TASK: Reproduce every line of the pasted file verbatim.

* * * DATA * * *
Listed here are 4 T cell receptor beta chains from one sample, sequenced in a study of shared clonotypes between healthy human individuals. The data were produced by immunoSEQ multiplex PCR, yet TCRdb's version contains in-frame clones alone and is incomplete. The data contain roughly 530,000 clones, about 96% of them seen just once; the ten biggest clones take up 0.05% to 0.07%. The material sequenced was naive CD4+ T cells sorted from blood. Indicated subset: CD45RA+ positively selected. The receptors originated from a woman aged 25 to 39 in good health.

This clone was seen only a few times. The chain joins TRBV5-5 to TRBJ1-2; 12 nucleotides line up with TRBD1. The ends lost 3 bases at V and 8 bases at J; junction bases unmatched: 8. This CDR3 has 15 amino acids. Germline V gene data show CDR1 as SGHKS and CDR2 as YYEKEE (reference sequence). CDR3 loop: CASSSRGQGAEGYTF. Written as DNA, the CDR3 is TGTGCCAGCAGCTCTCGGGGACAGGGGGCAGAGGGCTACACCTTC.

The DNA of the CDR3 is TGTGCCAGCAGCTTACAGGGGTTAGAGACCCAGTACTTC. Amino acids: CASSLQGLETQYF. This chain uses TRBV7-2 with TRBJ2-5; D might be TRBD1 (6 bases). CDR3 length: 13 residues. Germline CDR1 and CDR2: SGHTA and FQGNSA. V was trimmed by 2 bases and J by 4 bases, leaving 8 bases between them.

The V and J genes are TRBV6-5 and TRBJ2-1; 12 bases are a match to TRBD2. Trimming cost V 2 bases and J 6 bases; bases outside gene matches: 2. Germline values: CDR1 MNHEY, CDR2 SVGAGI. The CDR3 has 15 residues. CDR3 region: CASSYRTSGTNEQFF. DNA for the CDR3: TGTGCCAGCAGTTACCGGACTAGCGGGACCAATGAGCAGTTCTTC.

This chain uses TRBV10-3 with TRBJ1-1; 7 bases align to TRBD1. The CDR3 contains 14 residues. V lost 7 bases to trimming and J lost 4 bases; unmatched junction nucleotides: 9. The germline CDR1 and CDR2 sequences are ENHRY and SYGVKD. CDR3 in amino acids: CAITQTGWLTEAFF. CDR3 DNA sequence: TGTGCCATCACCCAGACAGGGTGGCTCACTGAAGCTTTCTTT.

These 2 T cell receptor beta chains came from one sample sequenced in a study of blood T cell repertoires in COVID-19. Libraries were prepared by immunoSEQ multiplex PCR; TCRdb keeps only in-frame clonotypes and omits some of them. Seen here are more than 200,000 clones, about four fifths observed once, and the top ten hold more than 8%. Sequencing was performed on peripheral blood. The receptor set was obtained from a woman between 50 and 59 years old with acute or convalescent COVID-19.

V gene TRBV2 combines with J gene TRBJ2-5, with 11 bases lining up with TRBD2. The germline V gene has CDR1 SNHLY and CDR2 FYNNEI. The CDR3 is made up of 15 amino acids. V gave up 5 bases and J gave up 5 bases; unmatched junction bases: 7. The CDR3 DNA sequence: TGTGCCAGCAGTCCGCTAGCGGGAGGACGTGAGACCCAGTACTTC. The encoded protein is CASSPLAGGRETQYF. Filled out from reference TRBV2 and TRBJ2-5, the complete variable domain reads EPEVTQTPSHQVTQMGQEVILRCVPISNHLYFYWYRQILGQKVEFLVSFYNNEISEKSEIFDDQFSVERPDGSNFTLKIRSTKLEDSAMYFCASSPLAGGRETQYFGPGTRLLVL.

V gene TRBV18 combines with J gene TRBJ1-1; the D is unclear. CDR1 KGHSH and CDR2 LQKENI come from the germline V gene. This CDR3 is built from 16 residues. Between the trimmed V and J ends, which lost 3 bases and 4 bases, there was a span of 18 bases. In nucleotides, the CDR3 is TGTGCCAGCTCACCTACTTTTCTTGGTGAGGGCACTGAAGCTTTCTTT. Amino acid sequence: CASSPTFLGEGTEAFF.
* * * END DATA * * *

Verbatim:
Listed here are 4 T cell receptor beta chains from one sample, sequenced in a study of shared clonotypes between healthy human individuals. The data were produced by immunoSEQ multiplex PCR, yet TCRdb's version contains in-frame clones alone and is incomplete. The data contain roughly 530,000 clones, about 96% of them seen just once; the ten biggest clones take up 0.05% to 0.07%. The material sequenced was naive CD4+ T cells sorted from blood. Indicated subset: CD45RA+ positively selected. The receptors originated from a woman aged 25 to 39 in good health.

This clone was seen only a few times. The chain joins TRBV5-5 to TRBJ1-2; 12 nucleotides line up with TRBD1. The ends lost 3 bases at V and 8 bases at J; junction bases unmatched: 8. This CDR3 has 15 amino acids. Germline V gene data show CDR1 as SGHKS and CDR2 as YYEKEE (reference sequence). CDR3 loop: CASSSRGQGAEGYTF. Written as DNA, the CDR3 is TGTGCCAGCAGCTCTCGGGGACAGGGGGCAGAGGGCTACACCTTC.

The DNA of the CDR3 is TGTGCCAGCAGCTTACAGGGGTTAGAGACCCAGTACTTC. Amino acids: CASSLQGLETQYF. This chain uses TRBV7-2 with TRBJ2-5; D might be TRBD1 (6 bases). CDR3 length: 13 residues. Germline CDR1 and CDR2: SGHTA and FQGNSA. V was trimmed by 2 bases and J by 4 bases, leaving 8 bases between them.

The V and J genes are TRBV6-5 and TRBJ2-1; 12 bases are a match to TRBD2. Trimming cost V 2 bases and J 6 bases; bases outside gene matches: 2. Germline values: CDR1 MNHEY, CDR2 SVGAGI. The CDR3 has 15 residues. CDR3 region: CASSYRTSGTNEQFF. DNA for the CDR3: TGTGCCAGCAGTTACCGGACTAGCGGGACCAATGAGCAGTTCTTC.

This chain uses TRBV10-3 with TRBJ1-1; 7 bases align to TRBD1. The CDR3 contains 14 residues. V lost 7 bases to trimming and J lost 4 bases; unmatched junction nucleotides: 9. The germline CDR1 and CDR2 sequences are ENHRY and SYGVKD. CDR3 in amino acids: CAITQTGWLTEAFF. CDR3 DNA sequence: TGTGCCATCACCCAGACAGGGTGGCTCACTGAAGCTTTCTTT.

These 2 T cell receptor beta chains came from one sample sequenced in a study of blood T cell repertoires in COVID-19. Libraries were prepared by immunoSEQ multiplex PCR; TCRdb keeps only in-frame clonotypes and omits some of them. Seen here are more than 200,000 clones, about four fifths observed once, and the top ten hold more than 8%. Sequencing was performed on peripheral blood. The receptor set was obtained from a woman between 50 and 59 years old with acute or convalescent COVID-19.

V gene TRBV2 combines with J gene TRBJ2-5, with 11 bases lining up with TRBD2. The germline V gene has CDR1 SNHLY and CDR2 FYNNEI. The CDR3 is made up of 15 amino acids. V gave up 5 bases and J gave up 5 bases; unmatched junction bases: 7. The CDR3 DNA sequence: TGTGCCAGCAGTCCGCTAGCGGGAGGACGTGAGACCCAGTACTTC. The encoded protein is CASSPLAGGRETQYF. Filled out from reference TRBV2 and TRBJ2-5, the complete variable domain reads EPEVTQTPSHQVTQMGQEVILRCVPISNHLYFYWYRQILGQKVEFLVSFYNNEISEKSEIFDDQFSVERPDGSNFTLKIRSTKLEDSAMYFCASSPLAGGRETQYFGPGTRLLVL.

V gene TRBV18 combines with J gene TRBJ1-1; the D is unclear. CDR1 KGHSH and CDR2 LQKENI come from the germline V gene. This CDR3 is built from 16 residues. Between the trimmed V and J ends, which lost 3 bases and 4 bases, there was a span of 18 bases. In nucleotides, the CDR3 is TGTGCCAGCTCACCTACTTTTCTTGGTGAGGGCACTGAAGCTTTCTTT. Amino acid sequence: CASSPTFLGEGTEAFF.